The HCA Red List of Endangered Crafts

 

Coach building

 

The making of horse-drawn coaches and carriages (see also wheelwrighting and wainwrighting).

 

Status Endangered
Craft category Vehicles
Historic area of significance UK
Area currently practised UK
Origin in the UK
Current no. of professionals (main income)
Current no. of professionals (sideline to main income)
Current no. of trainees
Current total no. serious amateur makers
Current total no. of leisure makers
Minimum no. of craftspeople required

 

History

Traditional coachbuilding refers to the making of complete horse-drawn vehicles such as coaches and carriages (in contrast, contemporary coachbuilding refers to the making of the bodies of automobiles, and also to making such things as bespoke buses and horseboxes, and is not covered by this research).

 

Techniques

 

 

Local forms

Coach builders within England tended to follow the example of London designs closely as they were a fashionable commodity. Slight stylistic differences can sometimes be detected between Scottish and English patterns, and from country to country across the Continent. This would be true of artillery pieces as well, but in all areas of the trade, such as guns, carriages, farm vehicles, still more distinct differences exist across time.

 

Sub-crafts

 

 

Issues affecting the viability of the craft

  • Market issues: The market for newly-built vehicles is small – primarily for private drivers and private collections. The wedding market is growing, but usually favours the cheaper Eastern European import.
  • Foreign competition: The main threat is competition from Eastern Europeans, particularly Poland, making at very low cost – this has completely knocked the bottom out of the English-made coach market. A new Eastern European vehicle costs approximately £8,000, while an English one costs about £30,000. The cheap pound is helping, but won’t last forever.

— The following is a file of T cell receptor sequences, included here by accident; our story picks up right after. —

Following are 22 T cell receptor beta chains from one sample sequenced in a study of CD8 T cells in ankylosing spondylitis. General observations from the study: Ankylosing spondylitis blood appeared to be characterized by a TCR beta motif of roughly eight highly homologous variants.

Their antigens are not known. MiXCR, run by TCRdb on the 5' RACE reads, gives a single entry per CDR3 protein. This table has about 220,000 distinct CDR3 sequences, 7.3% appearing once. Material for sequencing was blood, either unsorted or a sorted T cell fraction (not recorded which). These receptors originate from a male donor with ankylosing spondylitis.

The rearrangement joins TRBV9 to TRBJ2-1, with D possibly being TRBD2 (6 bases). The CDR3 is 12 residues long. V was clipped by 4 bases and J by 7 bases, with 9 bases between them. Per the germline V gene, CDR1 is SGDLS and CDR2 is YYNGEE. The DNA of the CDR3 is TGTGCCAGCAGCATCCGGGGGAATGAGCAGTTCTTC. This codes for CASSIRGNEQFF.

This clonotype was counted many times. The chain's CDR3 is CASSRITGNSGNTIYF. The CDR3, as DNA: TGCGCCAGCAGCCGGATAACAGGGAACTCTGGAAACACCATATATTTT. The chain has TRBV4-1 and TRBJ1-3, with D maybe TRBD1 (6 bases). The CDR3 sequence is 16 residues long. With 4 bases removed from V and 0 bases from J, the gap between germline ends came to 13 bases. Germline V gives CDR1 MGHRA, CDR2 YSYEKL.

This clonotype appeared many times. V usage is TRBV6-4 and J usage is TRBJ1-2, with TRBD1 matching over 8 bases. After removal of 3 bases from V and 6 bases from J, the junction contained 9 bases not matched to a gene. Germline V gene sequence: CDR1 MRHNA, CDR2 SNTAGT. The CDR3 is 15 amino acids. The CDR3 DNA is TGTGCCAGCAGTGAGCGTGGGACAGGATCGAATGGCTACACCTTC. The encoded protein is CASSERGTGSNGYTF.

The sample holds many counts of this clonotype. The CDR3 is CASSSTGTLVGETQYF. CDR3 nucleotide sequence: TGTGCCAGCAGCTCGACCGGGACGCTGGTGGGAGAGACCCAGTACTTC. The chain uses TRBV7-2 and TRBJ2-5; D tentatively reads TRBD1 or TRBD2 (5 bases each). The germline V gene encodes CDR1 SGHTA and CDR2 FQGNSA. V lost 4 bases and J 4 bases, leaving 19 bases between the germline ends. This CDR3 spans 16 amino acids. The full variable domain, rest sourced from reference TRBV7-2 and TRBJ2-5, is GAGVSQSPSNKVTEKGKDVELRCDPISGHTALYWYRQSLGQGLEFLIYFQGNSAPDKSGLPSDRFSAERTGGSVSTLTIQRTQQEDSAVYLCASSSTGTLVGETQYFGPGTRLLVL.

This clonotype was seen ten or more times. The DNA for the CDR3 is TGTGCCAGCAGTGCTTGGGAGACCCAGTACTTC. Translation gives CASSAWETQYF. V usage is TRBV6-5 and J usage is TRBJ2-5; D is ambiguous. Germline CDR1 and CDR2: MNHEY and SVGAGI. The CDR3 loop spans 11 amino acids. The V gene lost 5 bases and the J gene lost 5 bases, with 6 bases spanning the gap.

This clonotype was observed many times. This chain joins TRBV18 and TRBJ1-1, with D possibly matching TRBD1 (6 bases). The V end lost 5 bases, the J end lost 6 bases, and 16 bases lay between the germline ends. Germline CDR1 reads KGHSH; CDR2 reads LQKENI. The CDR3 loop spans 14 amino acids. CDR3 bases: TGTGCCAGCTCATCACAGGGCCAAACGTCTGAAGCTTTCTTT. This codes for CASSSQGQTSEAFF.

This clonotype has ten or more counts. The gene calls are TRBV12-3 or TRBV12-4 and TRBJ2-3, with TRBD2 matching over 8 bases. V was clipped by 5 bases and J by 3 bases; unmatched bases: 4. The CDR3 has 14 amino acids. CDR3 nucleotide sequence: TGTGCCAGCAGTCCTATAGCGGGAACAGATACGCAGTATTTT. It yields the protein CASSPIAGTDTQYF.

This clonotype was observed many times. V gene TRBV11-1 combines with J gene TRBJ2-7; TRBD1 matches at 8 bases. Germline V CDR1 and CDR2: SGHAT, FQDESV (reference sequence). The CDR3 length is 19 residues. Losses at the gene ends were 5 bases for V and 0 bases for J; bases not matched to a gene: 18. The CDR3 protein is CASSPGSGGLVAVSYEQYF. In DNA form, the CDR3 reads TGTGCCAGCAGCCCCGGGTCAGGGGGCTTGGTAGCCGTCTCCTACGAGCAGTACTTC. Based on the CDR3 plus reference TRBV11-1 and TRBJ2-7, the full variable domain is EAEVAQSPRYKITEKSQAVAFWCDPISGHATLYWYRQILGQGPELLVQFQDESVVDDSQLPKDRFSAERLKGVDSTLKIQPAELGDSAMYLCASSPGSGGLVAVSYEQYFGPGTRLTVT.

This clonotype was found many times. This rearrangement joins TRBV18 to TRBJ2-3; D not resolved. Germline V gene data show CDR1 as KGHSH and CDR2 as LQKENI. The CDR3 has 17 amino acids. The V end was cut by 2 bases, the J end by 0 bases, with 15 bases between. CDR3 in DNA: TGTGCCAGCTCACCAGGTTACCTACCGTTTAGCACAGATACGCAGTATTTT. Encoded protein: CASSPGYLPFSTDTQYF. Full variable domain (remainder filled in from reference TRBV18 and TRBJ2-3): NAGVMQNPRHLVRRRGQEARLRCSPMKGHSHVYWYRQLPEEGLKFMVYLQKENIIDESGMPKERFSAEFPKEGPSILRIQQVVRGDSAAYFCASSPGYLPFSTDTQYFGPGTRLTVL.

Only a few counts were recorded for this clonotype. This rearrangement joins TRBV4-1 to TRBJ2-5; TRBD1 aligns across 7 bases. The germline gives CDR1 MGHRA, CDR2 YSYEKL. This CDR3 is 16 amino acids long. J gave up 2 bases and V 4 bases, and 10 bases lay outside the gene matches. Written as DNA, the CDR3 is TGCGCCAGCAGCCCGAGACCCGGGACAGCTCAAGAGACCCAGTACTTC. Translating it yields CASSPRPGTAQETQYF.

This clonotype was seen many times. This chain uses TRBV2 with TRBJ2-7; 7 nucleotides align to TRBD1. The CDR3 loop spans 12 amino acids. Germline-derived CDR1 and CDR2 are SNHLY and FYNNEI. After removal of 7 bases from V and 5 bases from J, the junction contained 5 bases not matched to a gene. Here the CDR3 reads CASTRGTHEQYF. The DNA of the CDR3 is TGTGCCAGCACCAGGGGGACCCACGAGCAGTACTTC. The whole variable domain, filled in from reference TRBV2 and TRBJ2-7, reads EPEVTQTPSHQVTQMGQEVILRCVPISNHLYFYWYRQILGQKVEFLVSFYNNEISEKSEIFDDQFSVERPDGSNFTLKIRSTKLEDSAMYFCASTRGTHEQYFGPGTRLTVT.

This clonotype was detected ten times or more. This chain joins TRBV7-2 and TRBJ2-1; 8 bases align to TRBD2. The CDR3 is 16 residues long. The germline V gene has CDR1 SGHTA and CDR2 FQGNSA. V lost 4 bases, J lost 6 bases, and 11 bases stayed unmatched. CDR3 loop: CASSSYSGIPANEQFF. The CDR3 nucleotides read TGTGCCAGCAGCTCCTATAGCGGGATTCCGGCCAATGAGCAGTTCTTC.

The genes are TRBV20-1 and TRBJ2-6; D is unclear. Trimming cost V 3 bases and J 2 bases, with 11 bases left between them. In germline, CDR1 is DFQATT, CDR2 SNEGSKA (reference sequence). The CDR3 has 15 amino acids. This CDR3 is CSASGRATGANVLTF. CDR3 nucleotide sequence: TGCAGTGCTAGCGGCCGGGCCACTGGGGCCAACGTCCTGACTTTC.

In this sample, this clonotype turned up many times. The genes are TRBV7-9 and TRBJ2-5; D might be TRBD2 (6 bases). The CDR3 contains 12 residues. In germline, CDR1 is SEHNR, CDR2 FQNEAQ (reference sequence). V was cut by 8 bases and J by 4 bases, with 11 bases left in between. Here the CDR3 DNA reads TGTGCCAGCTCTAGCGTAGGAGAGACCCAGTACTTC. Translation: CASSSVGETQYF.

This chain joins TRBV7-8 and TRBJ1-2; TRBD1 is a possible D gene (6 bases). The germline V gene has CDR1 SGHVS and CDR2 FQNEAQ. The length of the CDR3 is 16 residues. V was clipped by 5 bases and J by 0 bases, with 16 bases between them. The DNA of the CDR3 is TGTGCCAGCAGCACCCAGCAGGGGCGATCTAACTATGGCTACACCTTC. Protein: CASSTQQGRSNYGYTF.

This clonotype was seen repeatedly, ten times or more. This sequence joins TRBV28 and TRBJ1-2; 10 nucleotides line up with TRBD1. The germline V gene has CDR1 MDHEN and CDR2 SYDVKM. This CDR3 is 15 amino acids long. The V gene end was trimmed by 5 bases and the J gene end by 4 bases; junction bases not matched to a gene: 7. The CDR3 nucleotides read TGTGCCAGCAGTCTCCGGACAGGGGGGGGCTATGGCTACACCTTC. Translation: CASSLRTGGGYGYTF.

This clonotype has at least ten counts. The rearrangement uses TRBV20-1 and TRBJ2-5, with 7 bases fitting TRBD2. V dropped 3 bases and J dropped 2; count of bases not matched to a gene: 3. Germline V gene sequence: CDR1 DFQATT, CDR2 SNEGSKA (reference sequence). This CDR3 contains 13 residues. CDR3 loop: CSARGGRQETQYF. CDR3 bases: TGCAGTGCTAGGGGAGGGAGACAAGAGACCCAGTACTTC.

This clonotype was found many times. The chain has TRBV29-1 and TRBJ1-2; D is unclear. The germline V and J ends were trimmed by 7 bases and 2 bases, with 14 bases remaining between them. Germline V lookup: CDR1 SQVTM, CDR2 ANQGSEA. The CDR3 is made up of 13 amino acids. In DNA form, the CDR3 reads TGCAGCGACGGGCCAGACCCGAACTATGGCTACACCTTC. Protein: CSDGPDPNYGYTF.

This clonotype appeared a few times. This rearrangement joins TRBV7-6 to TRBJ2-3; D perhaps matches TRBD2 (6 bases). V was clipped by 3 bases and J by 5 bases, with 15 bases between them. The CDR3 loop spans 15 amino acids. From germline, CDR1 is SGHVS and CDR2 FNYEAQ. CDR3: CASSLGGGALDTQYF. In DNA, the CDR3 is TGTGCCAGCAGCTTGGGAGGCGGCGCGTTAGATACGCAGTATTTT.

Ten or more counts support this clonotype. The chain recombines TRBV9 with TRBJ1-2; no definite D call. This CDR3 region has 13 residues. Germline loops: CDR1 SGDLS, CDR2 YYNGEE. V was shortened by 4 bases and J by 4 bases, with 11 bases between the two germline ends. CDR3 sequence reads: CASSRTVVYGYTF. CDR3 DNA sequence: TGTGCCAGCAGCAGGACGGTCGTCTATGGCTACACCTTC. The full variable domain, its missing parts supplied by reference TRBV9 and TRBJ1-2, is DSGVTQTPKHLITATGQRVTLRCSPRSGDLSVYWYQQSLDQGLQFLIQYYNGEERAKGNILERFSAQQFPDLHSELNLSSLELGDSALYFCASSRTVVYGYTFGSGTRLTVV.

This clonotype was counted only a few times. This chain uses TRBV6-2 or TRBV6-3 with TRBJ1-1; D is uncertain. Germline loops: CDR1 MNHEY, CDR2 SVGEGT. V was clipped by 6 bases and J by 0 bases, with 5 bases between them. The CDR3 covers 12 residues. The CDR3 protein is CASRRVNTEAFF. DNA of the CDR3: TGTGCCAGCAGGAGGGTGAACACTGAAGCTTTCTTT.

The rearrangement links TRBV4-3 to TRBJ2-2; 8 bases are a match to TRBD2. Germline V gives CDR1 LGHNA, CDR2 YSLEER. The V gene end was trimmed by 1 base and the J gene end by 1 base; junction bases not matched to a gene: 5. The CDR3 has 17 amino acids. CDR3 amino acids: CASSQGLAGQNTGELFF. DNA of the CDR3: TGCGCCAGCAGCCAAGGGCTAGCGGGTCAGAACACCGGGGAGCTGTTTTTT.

• Loss of skills: Today, most coachbuilding work is restoration. Very few people buy new English vehicles – they either buy English vehicles to repair, or new Eastern European vehicles. The skills that are most in danger of dying out are those needed to make a new vehicle from start to finish – restoration is relatively easy because the bits are there for you, but it’s very difficult to make a new vehicle from scratch.
  • Loss of skills: The skills that are most in danger of dying out are those needed to make a new vehicle from start to finish. The main market for coachbuilding is in restoration – very few people buy new English vehicles, they either buy English vehicles to repair, or new Eastern European vehicles.
  • Dilution of skills: There is a huge issue with the dilution of skills. Anyone can buy a workshop and call themselves a coachbuilder, without necessarily having much experience or skill.
    Business rates: Need big workshop to fit the vehicles in, so business rates are very high.

 

Support organisations

 

Craftspeople currently known

  • Mike Rowland & Son, Colyton, Devon. Three coach builders including one journeyman.
  • Crofords Coachbuilders, Ashford, Kent.
  • Wellington Carriage Company, Telford, Shropshire.
  • Fairbourne Carriages Ltd, Harrietsham, Kent.
  • Gloucester Wheel and Carriage Co, Uley, Gloucestershire.
  • Hartland Carriages, Near Horsham, West Sussex.

 

Other information

The traditional progress of the craft was from wheelwright to wainwright to coachbuilder. The work of a wainwright is not as fine as that of a coachbuilder, with fewer trimmings etc.

 

References

  • Felton, William, A Treatise on Carriages
  • Berkbeile, Don H, Carriage Terminology: an historical dictionary
  • Philipson, John, The Art and Craft of Coachbuilding